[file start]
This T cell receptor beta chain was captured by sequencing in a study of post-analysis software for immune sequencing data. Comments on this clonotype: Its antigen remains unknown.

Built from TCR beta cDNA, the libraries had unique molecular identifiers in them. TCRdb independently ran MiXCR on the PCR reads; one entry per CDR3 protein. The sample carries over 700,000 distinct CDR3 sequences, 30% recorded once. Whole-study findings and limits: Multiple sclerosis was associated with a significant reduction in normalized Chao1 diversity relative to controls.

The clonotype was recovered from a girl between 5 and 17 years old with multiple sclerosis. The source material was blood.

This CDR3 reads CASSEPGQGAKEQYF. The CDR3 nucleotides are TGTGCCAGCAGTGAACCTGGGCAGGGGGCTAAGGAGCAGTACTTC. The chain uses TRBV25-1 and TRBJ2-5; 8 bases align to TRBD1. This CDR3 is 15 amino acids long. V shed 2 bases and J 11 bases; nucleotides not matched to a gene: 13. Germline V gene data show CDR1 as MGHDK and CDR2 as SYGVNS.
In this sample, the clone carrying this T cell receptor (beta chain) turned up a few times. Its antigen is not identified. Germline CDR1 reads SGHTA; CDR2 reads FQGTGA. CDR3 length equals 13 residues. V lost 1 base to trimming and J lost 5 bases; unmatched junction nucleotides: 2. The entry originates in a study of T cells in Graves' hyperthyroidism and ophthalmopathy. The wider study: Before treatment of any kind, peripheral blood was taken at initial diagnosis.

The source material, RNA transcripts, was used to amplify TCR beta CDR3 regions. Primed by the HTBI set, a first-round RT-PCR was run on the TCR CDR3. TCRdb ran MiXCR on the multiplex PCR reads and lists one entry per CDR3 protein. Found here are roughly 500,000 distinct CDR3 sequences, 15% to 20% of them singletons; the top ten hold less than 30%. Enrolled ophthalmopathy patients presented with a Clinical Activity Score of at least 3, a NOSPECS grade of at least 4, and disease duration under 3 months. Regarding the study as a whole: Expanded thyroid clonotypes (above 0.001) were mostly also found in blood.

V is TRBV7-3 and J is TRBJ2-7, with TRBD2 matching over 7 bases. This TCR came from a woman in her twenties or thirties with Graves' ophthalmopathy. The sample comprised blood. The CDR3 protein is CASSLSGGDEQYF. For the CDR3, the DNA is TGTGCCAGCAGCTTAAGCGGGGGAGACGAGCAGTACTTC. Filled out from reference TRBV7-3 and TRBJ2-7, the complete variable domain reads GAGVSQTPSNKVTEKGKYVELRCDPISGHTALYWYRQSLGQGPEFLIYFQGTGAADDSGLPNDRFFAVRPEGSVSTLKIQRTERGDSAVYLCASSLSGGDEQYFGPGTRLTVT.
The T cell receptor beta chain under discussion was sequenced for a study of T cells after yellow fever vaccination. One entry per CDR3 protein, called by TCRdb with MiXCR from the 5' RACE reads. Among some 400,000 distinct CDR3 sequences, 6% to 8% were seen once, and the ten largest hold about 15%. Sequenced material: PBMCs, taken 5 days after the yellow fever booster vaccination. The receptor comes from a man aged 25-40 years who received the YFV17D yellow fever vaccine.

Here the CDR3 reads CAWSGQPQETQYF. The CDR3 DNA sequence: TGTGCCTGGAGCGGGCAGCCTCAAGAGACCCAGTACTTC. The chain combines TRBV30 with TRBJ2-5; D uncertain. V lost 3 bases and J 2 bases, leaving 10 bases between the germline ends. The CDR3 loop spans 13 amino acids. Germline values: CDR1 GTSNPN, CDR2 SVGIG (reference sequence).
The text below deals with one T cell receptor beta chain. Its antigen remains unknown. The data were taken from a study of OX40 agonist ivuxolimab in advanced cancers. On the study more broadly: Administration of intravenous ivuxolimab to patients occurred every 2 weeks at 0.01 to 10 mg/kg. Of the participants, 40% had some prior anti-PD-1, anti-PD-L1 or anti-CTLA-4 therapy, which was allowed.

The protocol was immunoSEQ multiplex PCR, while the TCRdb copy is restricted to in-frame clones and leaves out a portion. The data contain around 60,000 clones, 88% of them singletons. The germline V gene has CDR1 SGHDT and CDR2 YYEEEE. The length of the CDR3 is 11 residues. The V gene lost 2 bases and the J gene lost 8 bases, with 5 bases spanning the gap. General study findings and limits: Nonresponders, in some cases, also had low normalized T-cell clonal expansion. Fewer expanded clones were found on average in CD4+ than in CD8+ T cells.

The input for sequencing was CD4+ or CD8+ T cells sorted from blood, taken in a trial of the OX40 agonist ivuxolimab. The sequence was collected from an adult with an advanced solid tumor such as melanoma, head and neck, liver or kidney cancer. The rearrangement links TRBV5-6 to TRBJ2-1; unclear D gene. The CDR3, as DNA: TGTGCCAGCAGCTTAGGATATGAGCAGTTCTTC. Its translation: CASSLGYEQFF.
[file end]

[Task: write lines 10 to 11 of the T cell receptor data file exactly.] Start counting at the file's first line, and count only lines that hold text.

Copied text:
The text below deals with one T cell receptor beta chain. Its antigen remains unknown. The data were taken from a study of OX40 agonist ivuxolimab in advanced cancers. On the study more broadly: Administration of intravenous ivuxolimab to patients occurred every 2 weeks at 0.01 to 10 mg/kg. Of the participants, 40% had some prior anti-PD-1, anti-PD-L1 or anti-CTLA-4 therapy, which was allowed.

The protocol was immunoSEQ multiplex PCR, while the TCRdb copy is restricted to in-frame clones and leaves out a portion. The data contain around 60,000 clones, 88% of them singletons. The germline V gene has CDR1 SGHDT and CDR2 YYEEEE. The length of the CDR3 is 11 residues. The V gene lost 2 bases and the J gene lost 8 bases, with 5 bases spanning the gap. General study findings and limits: Nonresponders, in some cases, also had low normalized T-cell clonal expansion. Fewer expanded clones were found on average in CD4+ than in CD8+ T cells.